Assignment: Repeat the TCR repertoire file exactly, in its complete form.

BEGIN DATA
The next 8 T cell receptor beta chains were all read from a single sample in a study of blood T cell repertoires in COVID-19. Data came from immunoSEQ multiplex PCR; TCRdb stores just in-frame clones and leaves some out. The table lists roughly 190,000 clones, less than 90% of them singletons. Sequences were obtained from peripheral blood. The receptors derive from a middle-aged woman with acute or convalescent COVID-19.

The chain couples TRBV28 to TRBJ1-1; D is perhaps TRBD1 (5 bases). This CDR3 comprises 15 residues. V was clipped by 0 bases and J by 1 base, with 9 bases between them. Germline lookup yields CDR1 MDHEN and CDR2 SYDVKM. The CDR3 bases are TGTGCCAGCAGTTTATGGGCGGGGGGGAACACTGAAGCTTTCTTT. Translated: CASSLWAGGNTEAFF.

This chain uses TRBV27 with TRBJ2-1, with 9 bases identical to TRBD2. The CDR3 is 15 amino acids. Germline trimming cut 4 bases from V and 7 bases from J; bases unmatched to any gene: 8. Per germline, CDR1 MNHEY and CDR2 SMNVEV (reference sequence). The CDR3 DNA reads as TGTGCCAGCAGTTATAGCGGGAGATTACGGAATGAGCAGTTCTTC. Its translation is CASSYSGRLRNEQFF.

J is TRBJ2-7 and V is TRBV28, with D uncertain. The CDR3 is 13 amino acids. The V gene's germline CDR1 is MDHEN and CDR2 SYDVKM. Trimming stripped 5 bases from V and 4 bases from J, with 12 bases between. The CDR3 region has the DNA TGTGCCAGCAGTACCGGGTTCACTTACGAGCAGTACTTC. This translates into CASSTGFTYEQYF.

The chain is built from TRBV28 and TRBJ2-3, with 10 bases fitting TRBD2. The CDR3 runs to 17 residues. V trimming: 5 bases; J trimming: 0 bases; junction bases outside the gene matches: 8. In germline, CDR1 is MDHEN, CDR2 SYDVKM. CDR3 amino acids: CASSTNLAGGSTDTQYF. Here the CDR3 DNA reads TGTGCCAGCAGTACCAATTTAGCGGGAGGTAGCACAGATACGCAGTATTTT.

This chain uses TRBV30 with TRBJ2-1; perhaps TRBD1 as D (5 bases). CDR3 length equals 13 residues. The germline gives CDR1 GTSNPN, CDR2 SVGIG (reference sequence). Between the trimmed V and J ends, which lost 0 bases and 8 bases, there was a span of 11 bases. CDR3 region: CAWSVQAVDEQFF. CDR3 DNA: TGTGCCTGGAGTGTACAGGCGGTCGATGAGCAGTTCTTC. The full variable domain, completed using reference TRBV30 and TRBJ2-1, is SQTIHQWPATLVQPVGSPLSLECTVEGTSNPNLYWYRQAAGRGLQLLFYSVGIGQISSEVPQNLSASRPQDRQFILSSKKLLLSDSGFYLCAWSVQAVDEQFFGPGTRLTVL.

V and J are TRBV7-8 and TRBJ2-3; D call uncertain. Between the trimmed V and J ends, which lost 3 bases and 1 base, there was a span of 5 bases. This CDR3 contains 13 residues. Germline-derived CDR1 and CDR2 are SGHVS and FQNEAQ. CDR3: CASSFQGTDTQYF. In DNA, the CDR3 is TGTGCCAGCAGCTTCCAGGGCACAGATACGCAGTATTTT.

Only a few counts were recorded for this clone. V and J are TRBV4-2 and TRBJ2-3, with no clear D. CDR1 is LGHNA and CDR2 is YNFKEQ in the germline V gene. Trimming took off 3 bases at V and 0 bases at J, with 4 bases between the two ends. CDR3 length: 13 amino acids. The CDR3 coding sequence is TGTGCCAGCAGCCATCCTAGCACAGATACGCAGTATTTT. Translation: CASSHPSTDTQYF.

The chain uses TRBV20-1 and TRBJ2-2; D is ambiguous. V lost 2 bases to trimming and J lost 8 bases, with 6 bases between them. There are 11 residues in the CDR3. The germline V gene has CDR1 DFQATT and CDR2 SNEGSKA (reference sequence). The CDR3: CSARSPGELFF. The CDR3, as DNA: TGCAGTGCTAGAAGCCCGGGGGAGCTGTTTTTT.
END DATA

The next 8 T cell receptor beta chains were all read from a single sample in a study of blood T cell repertoires in COVID-19. Data came from immunoSEQ multiplex PCR; TCRdb stores just in-frame clones and leaves some out. The table lists roughly 190,000 clones, less than 90% of them singletons. Sequences were obtained from peripheral blood. The receptors derive from a middle-aged woman with acute or convalescent COVID-19.

The chain couples TRBV28 to TRBJ1-1; D is perhaps TRBD1 (5 bases). This CDR3 comprises 15 residues. V was clipped by 0 bases and J by 1 base, with 9 bases between them. Germline lookup yields CDR1 MDHEN and CDR2 SYDVKM. The CDR3 bases are TGTGCCAGCAGTTTATGGGCGGGGGGGAACACTGAAGCTTTCTTT. Translated: CASSLWAGGNTEAFF.

This chain uses TRBV27 with TRBJ2-1, with 9 bases identical to TRBD2. The CDR3 is 15 amino acids. Germline trimming cut 4 bases from V and 7 bases from J; bases unmatched to any gene: 8. Per germline, CDR1 MNHEY and CDR2 SMNVEV (reference sequence). The CDR3 DNA reads as TGTGCCAGCAGTTATAGCGGGAGATTACGGAATGAGCAGTTCTTC. Its translation is CASSYSGRLRNEQFF.

J is TRBJ2-7 and V is TRBV28, with D uncertain. The CDR3 is 13 amino acids. The V gene's germline CDR1 is MDHEN and CDR2 SYDVKM. Trimming stripped 5 bases from V and 4 bases from J, with 12 bases between. The CDR3 region has the DNA TGTGCCAGCAGTACCGGGTTCACTTACGAGCAGTACTTC. This translates into CASSTGFTYEQYF.

The chain is built from TRBV28 and TRBJ2-3, with 10 bases fitting TRBD2. The CDR3 runs to 17 residues. V trimming: 5 bases; J trimming: 0 bases; junction bases outside the gene matches: 8. In germline, CDR1 is MDHEN, CDR2 SYDVKM. CDR3 amino acids: CASSTNLAGGSTDTQYF. Here the CDR3 DNA reads TGTGCCAGCAGTACCAATTTAGCGGGAGGTAGCACAGATACGCAGTATTTT.

This chain uses TRBV30 with TRBJ2-1; perhaps TRBD1 as D (5 bases). CDR3 length equals 13 residues. The germline gives CDR1 GTSNPN, CDR2 SVGIG (reference sequence). Between the trimmed V and J ends, which lost 0 bases and 8 bases, there was a span of 11 bases. CDR3 region: CAWSVQAVDEQFF. CDR3 DNA: TGTGCCTGGAGTGTACAGGCGGTCGATGAGCAGTTCTTC. The full variable domain, completed using reference TRBV30 and TRBJ2-1, is SQTIHQWPATLVQPVGSPLSLECTVEGTSNPNLYWYRQAAGRGLQLLFYSVGIGQISSEVPQNLSASRPQDRQFILSSKKLLLSDSGFYLCAWSVQAVDEQFFGPGTRLTVL.

V and J are TRBV7-8 and TRBJ2-3; D call uncertain. Between the trimmed V and J ends, which lost 3 bases and 1 base, there was a span of 5 bases. This CDR3 contains 13 residues. Germline-derived CDR1 and CDR2 are SGHVS and FQNEAQ. CDR3: CASSFQGTDTQYF. In DNA, the CDR3 is TGTGCCAGCAGCTTCCAGGGCACAGATACGCAGTATTTT.

Only a few counts were recorded for this clone. V and J are TRBV4-2 and TRBJ2-3, with no clear D. CDR1 is LGHNA and CDR2 is YNFKEQ in the germline V gene. Trimming took off 3 bases at V and 0 bases at J, with 4 bases between the two ends. CDR3 length: 13 amino acids. The CDR3 coding sequence is TGTGCCAGCAGCCATCCTAGCACAGATACGCAGTATTTT. Translation: CASSHPSTDTQYF.

The chain uses TRBV20-1 and TRBJ2-2; D is ambiguous. V lost 2 bases to trimming and J lost 8 bases, with 6 bases between them. There are 11 residues in the CDR3. The germline V gene has CDR1 DFQATT and CDR2 SNEGSKA (reference sequence). The CDR3: CSARSPGELFF. The CDR3, as DNA: TGCAGTGCTAGAAGCCCGGGGGAGCTGTTTTTT.